One of the core missions of WDI is to provide support for international projects both at the Ross School of Business and the university as a whole. To that end, WDI provides high-quality action learning opportunities for University of Michigan graduate students to work with international organizations, while at the same time providing meaningful business assistance and support to those global organizations. 

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26. Global Impact Speaker Series through WDI

The WDI Global Impact Speaker Series has brought highly successful business leaders from various organizations and companies to campus to share their experiences, provoke thought, and stimulate discussion around the opportunities and challenges of international development, specifically healthcare issues and poverty alleviation in emerging markets.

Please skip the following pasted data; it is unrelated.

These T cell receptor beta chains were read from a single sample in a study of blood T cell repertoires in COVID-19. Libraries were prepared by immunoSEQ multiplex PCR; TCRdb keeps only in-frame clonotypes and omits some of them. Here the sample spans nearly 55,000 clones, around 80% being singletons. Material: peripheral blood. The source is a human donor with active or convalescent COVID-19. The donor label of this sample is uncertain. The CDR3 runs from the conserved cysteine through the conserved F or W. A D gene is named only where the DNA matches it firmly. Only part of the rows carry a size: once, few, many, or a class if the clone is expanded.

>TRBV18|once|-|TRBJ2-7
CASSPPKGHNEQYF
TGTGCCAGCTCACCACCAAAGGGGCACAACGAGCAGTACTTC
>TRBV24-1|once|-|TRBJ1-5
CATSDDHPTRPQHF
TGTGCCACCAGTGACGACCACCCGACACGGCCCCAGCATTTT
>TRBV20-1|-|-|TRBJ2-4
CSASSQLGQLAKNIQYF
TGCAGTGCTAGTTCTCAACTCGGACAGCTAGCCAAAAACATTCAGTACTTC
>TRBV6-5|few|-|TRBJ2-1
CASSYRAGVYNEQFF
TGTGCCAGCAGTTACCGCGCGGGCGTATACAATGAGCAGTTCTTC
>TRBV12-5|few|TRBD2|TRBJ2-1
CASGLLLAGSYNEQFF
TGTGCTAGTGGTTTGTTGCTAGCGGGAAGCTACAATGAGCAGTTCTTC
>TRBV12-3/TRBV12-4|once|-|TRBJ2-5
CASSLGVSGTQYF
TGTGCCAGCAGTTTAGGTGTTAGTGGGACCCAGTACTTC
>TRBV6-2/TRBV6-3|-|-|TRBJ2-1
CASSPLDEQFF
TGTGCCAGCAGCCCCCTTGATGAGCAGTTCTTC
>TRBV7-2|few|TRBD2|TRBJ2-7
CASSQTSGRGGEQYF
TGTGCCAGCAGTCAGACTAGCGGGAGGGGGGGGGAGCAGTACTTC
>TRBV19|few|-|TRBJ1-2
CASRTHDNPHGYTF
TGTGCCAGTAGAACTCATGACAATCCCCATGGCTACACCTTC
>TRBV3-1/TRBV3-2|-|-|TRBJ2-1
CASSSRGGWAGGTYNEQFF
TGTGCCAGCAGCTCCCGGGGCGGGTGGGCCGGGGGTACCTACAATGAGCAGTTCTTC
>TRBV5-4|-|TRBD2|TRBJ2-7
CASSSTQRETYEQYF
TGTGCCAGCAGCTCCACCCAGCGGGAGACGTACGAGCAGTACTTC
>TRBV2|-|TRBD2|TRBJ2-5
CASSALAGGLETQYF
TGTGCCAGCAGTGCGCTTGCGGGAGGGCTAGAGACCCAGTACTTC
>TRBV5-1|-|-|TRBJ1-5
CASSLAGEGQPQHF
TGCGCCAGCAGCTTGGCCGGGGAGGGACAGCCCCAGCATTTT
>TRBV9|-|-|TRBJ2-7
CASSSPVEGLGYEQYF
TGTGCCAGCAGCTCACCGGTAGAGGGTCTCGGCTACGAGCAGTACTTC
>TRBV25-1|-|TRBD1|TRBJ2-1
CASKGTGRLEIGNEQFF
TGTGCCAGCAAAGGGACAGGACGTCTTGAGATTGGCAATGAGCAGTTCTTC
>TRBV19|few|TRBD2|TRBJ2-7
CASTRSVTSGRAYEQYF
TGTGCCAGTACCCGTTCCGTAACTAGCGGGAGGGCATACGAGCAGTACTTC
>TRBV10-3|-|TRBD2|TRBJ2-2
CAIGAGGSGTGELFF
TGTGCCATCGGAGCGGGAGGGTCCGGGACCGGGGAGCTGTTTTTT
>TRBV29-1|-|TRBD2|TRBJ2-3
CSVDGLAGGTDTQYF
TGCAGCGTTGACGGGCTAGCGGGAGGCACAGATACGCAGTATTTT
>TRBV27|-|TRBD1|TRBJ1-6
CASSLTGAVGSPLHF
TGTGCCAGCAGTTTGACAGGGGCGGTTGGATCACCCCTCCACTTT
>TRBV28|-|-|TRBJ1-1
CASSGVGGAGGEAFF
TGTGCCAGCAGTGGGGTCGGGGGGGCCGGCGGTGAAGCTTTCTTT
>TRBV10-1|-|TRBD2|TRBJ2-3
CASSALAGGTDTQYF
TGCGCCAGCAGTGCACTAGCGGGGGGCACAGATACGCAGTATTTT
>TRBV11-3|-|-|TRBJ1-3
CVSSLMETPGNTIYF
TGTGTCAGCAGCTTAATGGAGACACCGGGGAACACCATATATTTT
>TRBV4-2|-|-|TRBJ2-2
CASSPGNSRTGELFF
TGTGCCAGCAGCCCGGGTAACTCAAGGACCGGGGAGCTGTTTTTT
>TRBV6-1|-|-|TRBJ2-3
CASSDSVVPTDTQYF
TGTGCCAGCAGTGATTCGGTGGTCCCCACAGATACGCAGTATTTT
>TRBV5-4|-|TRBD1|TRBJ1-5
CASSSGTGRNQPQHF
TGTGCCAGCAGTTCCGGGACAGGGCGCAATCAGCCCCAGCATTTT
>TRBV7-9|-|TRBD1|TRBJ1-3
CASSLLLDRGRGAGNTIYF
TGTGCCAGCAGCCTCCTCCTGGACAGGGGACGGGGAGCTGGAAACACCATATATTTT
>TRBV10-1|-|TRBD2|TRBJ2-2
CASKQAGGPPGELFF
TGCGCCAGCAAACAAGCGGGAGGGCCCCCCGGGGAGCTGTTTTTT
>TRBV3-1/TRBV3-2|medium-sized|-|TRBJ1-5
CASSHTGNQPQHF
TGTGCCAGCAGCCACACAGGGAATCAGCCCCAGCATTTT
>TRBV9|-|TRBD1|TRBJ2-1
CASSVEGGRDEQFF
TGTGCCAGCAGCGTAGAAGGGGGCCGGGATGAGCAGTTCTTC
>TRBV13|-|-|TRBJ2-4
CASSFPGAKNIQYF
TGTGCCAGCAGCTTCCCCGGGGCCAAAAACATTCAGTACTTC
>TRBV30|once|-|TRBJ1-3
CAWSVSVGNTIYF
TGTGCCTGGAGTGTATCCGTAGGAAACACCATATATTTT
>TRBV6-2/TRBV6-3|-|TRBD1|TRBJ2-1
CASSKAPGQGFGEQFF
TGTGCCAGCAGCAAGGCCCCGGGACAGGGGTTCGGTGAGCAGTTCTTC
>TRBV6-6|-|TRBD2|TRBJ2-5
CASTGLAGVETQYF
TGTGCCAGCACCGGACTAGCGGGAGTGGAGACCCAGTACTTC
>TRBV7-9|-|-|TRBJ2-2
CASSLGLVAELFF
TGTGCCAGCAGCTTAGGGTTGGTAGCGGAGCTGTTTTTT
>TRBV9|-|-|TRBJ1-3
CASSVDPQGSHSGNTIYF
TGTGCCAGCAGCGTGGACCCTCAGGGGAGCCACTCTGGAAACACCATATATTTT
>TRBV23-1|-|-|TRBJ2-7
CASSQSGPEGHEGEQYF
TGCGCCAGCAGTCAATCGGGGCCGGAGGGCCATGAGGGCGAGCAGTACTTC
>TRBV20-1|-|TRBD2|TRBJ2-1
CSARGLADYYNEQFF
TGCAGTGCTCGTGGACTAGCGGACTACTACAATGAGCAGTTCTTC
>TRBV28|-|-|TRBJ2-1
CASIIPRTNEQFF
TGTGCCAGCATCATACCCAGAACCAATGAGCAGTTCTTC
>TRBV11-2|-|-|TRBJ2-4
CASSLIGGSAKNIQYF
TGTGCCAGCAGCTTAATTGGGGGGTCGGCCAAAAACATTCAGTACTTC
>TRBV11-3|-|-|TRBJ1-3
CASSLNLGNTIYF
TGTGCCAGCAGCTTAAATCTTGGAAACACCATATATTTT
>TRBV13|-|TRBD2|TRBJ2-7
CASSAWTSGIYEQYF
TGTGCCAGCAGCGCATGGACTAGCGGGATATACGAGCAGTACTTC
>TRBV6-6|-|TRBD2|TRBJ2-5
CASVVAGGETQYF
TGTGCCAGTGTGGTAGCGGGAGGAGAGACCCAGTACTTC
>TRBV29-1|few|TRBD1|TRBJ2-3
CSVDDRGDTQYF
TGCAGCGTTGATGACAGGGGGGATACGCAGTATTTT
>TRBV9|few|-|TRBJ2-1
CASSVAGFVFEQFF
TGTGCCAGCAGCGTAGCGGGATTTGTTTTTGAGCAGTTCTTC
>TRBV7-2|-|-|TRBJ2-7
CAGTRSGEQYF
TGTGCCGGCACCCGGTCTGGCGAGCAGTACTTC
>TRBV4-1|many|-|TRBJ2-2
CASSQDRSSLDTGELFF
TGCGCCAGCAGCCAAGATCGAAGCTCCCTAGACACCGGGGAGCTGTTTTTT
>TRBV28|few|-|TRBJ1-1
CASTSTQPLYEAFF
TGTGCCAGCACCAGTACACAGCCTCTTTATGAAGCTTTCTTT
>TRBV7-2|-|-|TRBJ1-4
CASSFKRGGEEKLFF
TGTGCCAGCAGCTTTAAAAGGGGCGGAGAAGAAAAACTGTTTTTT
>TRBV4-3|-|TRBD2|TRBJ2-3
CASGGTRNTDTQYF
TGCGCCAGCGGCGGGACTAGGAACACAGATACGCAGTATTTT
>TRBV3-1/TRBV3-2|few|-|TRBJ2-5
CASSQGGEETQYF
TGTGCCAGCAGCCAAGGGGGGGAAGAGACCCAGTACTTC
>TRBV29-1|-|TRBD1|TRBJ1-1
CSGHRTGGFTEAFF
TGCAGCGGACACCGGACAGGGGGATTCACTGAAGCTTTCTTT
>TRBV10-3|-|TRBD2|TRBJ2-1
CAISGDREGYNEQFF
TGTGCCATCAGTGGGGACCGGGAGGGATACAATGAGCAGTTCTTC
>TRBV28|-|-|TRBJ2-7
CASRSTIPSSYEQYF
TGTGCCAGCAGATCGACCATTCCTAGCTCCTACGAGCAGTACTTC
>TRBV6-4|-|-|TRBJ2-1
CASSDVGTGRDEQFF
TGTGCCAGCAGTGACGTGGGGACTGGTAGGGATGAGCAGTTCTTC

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27. C.K. Prahalad Initiative

The C.K. Prahalad Initiative carries on the work of the late professor by focusing on research that generates innovations and creates new products and business models for consumers at the base of the global economic pyramid.

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28. Emerging Markets Club

The Emerging Markets Club seeks to educate, equip, and send Michigan students into emerging markets with the ability to evoke positive change. EMC aims to make Michigan the premier school in the world addressing the most critical issues facing emerging economies today.

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29. Revitalization & Business Club Conference

Launched by Ross School of Business MBA students in 2010, R&B connects University of Michigan students with Detroit’s evolving business landscape. R&B promotes Detroit’s assets and encourages students to discover, engage with and commit to the revitalization of the Motor City.

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30. Revitalization & Business Detroit Impact Projects

A series of projects from the R&B Club focused on creating economic and social impact in the city of Detroit. 

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31. Impact Projects from the Erb Institute